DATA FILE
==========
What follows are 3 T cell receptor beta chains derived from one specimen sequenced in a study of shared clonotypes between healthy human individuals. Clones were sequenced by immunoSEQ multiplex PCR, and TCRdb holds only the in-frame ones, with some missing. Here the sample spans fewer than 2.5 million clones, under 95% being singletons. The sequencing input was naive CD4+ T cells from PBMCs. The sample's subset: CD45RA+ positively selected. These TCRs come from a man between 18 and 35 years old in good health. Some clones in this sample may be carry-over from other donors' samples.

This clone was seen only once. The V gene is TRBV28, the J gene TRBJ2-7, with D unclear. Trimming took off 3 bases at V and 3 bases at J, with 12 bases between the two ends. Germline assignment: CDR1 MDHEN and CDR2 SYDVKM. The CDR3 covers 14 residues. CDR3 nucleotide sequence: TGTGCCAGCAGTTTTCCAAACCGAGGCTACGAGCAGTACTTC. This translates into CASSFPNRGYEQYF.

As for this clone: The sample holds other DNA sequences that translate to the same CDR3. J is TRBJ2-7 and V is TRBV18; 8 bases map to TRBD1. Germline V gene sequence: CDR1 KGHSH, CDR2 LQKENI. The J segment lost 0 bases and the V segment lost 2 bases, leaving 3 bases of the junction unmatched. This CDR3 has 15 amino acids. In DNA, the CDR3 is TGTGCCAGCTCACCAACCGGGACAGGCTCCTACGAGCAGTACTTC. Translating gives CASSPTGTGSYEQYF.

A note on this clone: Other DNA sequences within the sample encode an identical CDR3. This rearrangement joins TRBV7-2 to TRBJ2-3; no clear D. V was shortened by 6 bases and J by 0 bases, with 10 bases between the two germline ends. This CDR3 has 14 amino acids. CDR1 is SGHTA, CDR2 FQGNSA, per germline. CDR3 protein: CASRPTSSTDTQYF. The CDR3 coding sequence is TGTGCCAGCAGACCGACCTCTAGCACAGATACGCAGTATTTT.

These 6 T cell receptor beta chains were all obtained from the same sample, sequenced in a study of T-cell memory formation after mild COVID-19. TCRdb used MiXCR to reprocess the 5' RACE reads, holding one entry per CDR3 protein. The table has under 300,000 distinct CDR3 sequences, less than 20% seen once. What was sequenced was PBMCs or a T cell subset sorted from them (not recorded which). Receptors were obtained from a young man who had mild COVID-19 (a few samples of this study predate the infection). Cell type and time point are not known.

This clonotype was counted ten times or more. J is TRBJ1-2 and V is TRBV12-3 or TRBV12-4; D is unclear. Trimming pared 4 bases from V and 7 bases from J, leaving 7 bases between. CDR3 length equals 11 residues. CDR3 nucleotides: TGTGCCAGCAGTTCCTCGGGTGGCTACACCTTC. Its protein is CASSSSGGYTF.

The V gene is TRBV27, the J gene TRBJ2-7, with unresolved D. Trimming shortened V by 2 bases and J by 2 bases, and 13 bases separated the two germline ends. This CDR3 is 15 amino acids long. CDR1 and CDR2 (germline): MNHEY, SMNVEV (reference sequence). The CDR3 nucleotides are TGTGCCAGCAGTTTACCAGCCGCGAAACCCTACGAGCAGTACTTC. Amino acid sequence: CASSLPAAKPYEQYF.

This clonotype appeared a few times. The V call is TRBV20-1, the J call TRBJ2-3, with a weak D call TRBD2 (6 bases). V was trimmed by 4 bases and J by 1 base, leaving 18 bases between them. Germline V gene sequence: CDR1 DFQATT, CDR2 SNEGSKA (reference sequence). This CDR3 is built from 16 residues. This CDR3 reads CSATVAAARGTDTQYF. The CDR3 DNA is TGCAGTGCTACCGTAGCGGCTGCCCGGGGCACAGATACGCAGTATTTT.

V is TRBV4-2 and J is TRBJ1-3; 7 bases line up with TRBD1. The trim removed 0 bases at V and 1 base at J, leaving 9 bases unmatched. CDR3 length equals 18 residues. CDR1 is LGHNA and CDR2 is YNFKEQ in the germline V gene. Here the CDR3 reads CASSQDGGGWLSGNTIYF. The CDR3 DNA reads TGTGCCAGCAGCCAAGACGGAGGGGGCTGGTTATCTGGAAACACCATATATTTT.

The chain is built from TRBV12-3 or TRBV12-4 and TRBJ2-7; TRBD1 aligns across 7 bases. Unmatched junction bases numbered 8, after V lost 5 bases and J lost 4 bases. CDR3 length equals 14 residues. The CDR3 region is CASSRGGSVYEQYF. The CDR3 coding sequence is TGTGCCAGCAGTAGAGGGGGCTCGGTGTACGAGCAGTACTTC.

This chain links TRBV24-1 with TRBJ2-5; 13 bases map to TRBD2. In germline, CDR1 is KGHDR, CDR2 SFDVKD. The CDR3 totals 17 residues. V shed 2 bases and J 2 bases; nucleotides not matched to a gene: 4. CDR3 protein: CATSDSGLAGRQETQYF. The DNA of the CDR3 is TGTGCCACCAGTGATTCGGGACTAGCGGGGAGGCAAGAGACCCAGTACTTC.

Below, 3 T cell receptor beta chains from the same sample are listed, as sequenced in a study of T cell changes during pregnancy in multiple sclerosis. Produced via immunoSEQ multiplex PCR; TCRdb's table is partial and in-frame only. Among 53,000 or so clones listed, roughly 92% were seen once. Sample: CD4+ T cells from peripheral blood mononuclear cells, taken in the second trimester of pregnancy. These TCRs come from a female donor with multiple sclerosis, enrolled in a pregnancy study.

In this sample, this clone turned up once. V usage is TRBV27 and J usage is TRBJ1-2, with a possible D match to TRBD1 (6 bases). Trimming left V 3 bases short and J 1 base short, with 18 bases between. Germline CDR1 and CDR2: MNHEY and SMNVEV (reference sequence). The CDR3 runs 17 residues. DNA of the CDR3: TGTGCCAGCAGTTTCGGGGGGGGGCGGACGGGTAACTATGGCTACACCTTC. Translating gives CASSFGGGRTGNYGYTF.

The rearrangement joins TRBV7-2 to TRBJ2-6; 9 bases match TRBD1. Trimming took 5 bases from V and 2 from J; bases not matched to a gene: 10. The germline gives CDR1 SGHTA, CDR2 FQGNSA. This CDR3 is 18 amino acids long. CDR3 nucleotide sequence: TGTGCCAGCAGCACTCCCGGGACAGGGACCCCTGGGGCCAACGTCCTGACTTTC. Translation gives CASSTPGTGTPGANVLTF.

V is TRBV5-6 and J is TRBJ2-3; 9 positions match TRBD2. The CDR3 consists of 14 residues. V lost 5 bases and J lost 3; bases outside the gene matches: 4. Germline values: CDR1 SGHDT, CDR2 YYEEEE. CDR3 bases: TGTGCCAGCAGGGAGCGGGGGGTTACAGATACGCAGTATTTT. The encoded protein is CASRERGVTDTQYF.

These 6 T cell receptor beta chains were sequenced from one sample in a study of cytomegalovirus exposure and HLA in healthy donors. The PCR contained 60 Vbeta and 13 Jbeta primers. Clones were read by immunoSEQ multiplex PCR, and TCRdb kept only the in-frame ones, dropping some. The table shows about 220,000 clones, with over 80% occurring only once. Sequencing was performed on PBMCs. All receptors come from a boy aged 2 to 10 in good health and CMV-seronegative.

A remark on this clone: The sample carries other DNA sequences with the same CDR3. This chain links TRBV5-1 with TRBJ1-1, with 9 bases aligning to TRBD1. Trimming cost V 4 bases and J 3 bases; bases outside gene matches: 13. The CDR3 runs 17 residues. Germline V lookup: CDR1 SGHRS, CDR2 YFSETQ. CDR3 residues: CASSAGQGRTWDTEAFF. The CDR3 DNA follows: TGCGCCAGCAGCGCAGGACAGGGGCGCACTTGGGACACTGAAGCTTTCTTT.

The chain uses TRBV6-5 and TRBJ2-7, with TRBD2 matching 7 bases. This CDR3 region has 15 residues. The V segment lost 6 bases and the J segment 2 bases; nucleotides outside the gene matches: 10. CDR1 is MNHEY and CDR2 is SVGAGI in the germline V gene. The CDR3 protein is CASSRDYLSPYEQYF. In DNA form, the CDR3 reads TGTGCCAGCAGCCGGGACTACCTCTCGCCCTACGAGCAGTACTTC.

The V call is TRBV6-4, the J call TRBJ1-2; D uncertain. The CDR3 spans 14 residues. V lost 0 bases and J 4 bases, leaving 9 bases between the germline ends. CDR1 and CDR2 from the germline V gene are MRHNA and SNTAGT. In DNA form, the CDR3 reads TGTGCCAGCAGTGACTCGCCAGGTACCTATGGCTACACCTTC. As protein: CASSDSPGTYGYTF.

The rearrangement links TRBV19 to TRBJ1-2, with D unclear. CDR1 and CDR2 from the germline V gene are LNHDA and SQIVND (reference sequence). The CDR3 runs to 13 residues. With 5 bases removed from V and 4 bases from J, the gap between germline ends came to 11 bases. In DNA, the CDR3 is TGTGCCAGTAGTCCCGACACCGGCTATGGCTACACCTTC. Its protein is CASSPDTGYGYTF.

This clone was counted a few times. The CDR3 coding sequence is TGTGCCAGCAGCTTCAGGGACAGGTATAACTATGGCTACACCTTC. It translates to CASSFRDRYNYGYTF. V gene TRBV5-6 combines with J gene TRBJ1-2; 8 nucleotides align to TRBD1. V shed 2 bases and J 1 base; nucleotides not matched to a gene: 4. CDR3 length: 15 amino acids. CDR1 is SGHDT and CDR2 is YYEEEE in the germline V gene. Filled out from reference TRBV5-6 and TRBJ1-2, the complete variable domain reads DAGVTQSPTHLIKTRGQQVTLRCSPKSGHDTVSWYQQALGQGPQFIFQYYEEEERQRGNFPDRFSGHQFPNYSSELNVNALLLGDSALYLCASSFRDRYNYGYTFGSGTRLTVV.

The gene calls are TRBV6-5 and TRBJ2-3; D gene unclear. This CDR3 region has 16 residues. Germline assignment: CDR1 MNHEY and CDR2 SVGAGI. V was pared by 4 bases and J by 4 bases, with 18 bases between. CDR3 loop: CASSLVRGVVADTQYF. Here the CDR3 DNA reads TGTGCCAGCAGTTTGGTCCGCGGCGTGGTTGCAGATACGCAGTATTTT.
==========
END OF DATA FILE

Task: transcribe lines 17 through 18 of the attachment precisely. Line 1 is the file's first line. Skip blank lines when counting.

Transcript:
A remark on this clone: The sample carries other DNA sequences with the same CDR3. This chain links TRBV5-1 with TRBJ1-1, with 9 bases aligning to TRBD1. Trimming cost V 4 bases and J 3 bases; bases outside gene matches: 13. The CDR3 runs 17 residues. Germline V lookup: CDR1 SGHRS, CDR2 YFSETQ. CDR3 residues: CASSAGQGRTWDTEAFF. The CDR3 DNA follows: TGCGCCAGCAGCGCAGGACAGGGGCGCACTTGGGACACTGAAGCTTTCTTT.

The chain uses TRBV6-5 and TRBJ2-7, with TRBD2 matching 7 bases. This CDR3 region has 15 residues. The V segment lost 6 bases and the J segment 2 bases; nucleotides outside the gene matches: 10. CDR1 is MNHEY and CDR2 is SVGAGI in the germline V gene. The CDR3 protein is CASSRDYLSPYEQYF. In DNA form, the CDR3 reads TGTGCCAGCAGCCGGGACTACCTCTCGCCCTACGAGCAGTACTTC.